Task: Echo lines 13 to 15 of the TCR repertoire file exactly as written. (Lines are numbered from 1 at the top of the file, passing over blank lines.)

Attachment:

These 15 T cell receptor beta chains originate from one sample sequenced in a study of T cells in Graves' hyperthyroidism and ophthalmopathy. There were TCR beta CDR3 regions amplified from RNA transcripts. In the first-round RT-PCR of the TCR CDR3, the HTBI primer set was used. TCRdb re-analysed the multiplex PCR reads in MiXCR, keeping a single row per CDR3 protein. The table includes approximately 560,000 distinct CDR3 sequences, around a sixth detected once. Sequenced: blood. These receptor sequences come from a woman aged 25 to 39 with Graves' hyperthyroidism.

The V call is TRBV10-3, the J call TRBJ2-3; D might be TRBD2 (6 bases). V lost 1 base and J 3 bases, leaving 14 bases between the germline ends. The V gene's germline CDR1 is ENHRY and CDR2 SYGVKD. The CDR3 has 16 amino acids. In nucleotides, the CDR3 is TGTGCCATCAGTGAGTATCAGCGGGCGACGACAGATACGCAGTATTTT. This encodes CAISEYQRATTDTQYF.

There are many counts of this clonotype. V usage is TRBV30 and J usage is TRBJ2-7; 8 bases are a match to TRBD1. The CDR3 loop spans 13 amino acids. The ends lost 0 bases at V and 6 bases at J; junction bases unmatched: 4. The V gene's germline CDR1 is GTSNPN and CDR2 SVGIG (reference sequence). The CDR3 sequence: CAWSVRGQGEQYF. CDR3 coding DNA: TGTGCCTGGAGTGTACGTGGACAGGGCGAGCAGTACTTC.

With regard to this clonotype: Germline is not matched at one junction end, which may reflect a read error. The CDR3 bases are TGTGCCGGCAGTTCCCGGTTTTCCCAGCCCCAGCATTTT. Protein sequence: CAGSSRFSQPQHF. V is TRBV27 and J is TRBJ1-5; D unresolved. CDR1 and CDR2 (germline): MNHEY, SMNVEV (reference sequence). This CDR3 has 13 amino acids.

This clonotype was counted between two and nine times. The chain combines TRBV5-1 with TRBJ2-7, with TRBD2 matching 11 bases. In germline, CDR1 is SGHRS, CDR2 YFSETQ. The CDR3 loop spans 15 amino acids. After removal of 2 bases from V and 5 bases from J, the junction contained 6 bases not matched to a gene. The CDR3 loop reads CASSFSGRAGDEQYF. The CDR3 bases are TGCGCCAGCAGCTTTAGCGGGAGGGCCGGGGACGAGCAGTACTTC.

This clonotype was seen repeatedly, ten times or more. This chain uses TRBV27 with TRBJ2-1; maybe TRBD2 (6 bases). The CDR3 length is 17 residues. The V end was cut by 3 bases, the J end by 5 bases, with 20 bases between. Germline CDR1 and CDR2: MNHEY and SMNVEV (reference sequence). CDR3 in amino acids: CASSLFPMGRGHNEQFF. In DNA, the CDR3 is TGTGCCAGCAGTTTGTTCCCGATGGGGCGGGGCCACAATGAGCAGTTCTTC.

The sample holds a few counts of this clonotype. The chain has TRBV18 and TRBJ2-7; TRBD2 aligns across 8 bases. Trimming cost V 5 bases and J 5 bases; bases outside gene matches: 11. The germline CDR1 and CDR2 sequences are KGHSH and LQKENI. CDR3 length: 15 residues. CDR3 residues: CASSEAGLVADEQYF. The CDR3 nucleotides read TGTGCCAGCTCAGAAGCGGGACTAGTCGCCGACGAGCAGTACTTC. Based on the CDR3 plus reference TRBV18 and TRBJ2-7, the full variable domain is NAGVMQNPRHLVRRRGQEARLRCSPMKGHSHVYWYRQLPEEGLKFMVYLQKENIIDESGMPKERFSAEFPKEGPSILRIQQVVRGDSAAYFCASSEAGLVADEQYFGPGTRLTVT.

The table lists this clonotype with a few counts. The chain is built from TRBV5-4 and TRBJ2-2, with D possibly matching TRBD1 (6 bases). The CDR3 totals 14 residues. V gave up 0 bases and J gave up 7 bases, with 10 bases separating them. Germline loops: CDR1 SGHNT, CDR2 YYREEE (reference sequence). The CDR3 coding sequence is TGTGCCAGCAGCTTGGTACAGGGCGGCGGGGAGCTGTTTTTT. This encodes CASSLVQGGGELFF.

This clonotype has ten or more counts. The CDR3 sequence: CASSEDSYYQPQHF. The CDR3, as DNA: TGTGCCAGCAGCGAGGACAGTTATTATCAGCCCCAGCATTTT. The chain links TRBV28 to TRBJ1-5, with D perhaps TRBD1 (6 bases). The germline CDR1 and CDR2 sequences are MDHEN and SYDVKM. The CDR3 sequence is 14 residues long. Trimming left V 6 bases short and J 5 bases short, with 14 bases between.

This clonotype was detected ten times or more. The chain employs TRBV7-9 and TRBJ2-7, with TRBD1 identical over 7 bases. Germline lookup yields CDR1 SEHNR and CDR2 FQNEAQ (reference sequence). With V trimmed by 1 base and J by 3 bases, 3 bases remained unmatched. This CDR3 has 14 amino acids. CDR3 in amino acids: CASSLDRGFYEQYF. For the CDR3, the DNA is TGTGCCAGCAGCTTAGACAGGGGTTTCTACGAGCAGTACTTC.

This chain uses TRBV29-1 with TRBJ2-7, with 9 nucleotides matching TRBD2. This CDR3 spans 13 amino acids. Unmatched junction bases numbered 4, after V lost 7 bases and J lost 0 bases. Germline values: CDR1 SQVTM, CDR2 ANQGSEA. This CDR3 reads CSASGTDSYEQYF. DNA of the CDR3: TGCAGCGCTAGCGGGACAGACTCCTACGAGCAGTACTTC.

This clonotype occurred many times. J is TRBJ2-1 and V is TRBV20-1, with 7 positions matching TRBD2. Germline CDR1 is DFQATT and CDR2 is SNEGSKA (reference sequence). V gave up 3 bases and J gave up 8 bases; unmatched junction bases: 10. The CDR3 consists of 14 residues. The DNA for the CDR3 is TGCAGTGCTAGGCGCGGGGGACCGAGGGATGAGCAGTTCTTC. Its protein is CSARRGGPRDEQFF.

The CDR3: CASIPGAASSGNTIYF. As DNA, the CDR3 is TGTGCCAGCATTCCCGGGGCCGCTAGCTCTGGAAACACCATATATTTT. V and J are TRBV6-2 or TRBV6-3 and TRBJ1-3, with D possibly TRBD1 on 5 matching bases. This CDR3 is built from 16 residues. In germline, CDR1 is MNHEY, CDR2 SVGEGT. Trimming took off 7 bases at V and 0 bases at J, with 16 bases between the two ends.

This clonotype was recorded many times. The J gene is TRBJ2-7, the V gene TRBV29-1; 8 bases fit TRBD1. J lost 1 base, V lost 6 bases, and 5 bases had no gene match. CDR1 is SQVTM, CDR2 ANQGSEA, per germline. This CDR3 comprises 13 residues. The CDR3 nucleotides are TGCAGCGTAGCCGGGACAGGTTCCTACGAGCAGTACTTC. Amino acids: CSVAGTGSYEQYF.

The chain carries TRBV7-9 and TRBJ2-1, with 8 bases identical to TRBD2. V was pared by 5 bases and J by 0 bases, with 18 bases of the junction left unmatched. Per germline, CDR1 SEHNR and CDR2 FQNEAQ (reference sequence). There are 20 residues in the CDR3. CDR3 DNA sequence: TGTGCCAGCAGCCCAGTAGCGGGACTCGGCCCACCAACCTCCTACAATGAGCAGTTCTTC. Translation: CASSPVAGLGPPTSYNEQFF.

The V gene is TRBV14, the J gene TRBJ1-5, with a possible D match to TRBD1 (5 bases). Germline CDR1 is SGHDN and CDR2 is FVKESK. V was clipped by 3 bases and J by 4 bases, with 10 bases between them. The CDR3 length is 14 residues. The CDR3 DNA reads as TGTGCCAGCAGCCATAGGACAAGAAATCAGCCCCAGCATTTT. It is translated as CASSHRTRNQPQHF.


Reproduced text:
The CDR3: CASIPGAASSGNTIYF. As DNA, the CDR3 is TGTGCCAGCATTCCCGGGGCCGCTAGCTCTGGAAACACCATATATTTT. V and J are TRBV6-2 or TRBV6-3 and TRBJ1-3, with D possibly TRBD1 on 5 matching bases. This CDR3 is built from 16 residues. In germline, CDR1 is MNHEY, CDR2 SVGEGT. Trimming took off 7 bases at V and 0 bases at J, with 16 bases between the two ends.

This clonotype was recorded many times. The J gene is TRBJ2-7, the V gene TRBV29-1; 8 bases fit TRBD1. J lost 1 base, V lost 6 bases, and 5 bases had no gene match. CDR1 is SQVTM, CDR2 ANQGSEA, per germline. This CDR3 comprises 13 residues. The CDR3 nucleotides are TGCAGCGTAGCCGGGACAGGTTCCTACGAGCAGTACTTC. Amino acids: CSVAGTGSYEQYF.

The chain carries TRBV7-9 and TRBJ2-1, with 8 bases identical to TRBD2. V was pared by 5 bases and J by 0 bases, with 18 bases of the junction left unmatched. Per germline, CDR1 SEHNR and CDR2 FQNEAQ (reference sequence). There are 20 residues in the CDR3. CDR3 DNA sequence: TGTGCCAGCAGCCCAGTAGCGGGACTCGGCCCACCAACCTCCTACAATGAGCAGTTCTTC. Translation: CASSPVAGLGPPTSYNEQFF.